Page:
Tsai's work within the Contemporary Contemplative Cinema paradigm is essential, because he has elevated the process to be more than simply a rejection of the sheep-like adherence to standard narrative techniques, but also the best possible means of expression of the themes and philosophy he is interested in exploring. The events of The Wayward Cloud unfold the way they do because it's the only way they can unfold for them to have any meaning. The style is informed by the content of the film. The rejection of dialogue, the refusal to cut, the wariness of close- ups, the static "objective" camera informs our understanding of the themes.
The entire film is about emptiness. The characters lives are empty, the decrepit building they live in is empty, the version of Taipei they live in is empty (even as the news story on t.v. hints at a larger population somewhere) the images they are framed in are empty, and the majority of the time they spend in the movie is empty. They are seen sleeping on park benches, laying on the floor, smoking cigarettes, walking down endless hallways, and taking long elevator rides. There are five scenes throughout the film which are not empty and all five of the scenes happen to be musical numbers. These numbers serve as a sort of internal monologue for our two protagonists, and then curiously for two minor characters who share a total of about 6 minutes of screen time and are Hsiao-kang's partners in two different porn shoots he works on.
When the film shows its teeth in the disturbing final minutes, the audience is not prepared. With so much of the film revolving around the banality of existence in a lonely empty world, and at best the minor joys which come from things such as a cigarette or cooking live crabs, it is shocking for a major life event to actually take place. This allows for maximum reflexivity among the audience and also introduces a rare visceral element to the film. What once seemed cold, seems bright by comparison. The reading of the ending is something few people can agree on. The seemingly violent sexual contact is off-putting, but could be read as a joyful release for two characters who clearly belong together. However, the manner of their sexual joining is so distinctly not "correct." Their only sexual contact is through a hole in a wall, at once allowing them the connection they so desire, but reinforcing the disconnect which been present throughout the film.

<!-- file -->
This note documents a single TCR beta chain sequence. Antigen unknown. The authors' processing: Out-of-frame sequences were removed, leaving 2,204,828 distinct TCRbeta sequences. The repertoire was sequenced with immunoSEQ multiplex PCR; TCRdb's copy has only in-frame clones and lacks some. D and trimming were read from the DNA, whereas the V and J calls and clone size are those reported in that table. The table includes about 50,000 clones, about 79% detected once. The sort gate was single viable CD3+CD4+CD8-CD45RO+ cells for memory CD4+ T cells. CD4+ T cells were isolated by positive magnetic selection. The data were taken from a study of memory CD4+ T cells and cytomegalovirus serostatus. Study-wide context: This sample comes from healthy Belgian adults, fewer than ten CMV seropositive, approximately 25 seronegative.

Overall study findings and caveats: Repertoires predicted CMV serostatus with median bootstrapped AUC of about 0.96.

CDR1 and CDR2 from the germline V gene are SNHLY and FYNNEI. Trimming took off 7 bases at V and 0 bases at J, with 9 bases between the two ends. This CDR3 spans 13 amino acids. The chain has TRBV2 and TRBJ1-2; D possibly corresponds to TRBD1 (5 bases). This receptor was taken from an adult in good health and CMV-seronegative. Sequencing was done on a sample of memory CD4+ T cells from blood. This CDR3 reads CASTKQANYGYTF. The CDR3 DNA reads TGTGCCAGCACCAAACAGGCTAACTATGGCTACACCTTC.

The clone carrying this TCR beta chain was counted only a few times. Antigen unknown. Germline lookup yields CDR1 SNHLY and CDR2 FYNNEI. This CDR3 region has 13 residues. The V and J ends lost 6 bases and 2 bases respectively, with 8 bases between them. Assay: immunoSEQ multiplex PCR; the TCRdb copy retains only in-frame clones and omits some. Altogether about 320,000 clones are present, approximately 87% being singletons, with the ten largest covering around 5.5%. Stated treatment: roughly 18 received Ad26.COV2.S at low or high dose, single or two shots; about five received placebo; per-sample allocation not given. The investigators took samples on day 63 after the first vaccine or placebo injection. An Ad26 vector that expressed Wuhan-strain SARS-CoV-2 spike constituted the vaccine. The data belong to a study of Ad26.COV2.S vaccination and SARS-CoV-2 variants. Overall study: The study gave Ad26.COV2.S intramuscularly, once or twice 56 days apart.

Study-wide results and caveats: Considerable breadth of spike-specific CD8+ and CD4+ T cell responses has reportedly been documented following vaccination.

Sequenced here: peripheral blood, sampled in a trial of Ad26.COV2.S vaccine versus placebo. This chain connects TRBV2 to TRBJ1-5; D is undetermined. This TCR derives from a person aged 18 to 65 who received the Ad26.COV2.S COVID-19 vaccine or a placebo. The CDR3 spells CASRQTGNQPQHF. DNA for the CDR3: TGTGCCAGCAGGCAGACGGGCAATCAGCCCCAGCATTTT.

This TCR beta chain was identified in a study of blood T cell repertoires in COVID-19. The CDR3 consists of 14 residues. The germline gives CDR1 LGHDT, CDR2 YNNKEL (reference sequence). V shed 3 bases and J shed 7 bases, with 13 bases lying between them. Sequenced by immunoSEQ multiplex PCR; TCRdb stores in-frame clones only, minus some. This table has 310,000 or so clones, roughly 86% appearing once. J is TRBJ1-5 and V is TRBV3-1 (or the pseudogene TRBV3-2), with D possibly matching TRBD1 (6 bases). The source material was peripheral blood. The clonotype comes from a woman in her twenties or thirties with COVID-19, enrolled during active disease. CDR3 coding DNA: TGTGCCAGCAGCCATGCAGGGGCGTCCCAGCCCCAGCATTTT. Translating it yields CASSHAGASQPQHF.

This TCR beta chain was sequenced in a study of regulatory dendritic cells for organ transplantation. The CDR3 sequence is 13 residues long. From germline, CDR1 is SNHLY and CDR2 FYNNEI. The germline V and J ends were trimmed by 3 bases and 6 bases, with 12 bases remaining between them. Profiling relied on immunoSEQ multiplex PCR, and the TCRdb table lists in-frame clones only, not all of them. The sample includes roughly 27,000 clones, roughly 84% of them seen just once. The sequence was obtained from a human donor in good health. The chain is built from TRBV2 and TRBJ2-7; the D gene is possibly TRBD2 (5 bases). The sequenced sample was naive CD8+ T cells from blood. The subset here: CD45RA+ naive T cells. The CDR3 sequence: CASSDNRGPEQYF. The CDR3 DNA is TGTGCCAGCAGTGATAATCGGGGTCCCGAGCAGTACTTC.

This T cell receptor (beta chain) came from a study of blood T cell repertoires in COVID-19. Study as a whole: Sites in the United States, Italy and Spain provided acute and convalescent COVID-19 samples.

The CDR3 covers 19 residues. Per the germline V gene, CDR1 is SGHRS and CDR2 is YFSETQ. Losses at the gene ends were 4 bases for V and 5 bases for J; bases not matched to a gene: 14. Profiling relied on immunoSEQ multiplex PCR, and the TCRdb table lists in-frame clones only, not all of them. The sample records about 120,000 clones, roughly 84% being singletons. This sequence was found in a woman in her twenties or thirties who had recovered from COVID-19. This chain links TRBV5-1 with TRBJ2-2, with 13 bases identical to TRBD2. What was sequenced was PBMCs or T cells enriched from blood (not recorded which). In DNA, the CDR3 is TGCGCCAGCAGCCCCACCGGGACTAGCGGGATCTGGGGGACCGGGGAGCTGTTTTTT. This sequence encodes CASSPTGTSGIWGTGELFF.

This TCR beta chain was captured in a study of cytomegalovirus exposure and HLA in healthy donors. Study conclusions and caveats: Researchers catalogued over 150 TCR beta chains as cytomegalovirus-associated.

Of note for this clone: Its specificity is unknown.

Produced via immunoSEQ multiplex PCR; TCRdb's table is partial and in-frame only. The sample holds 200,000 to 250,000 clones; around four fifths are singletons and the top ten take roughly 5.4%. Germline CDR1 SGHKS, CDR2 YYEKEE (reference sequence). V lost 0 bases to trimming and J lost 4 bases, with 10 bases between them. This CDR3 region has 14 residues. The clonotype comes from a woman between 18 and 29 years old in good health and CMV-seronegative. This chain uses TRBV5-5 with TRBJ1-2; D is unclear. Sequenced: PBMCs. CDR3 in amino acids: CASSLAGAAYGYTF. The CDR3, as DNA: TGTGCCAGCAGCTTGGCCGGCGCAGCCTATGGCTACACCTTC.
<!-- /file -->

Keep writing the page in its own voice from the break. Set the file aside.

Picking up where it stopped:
The bittersweet connection seems to have more bitter than sweet, bringing Hsiao-kang back to his lonely isolated contemporary world filled with empty frames and empty time. It is fitting that the final image is one of the most empty framing wise, and one of the longest feeling shots time-wise in the entire film.
The Wayward Cloud is a film which both stands on it's own terms as a significant work within an important movement in the redefining of narrative cinema, and as a learning tool when it comes to understanding that redefinition. It's an important exploration of the narrative form which has held steady for much too long, and in recent years has seemed more than ever to be hitting the apex of possible regurgitations.
Claims that cinema is dead are nothing new, but have been becoming louder and more vehement among film purists in recent years. They are silly. Cinema cannot be dead when films such as this exist as proof that narrative cinema has yet to be explored to its fullest potential. If we have yet to even fully explore narrative, then we certainly have quite a ways to go before cinema as a whole is used up. This film and indeed the CCC movement overall, are a beacon of hope for the medium.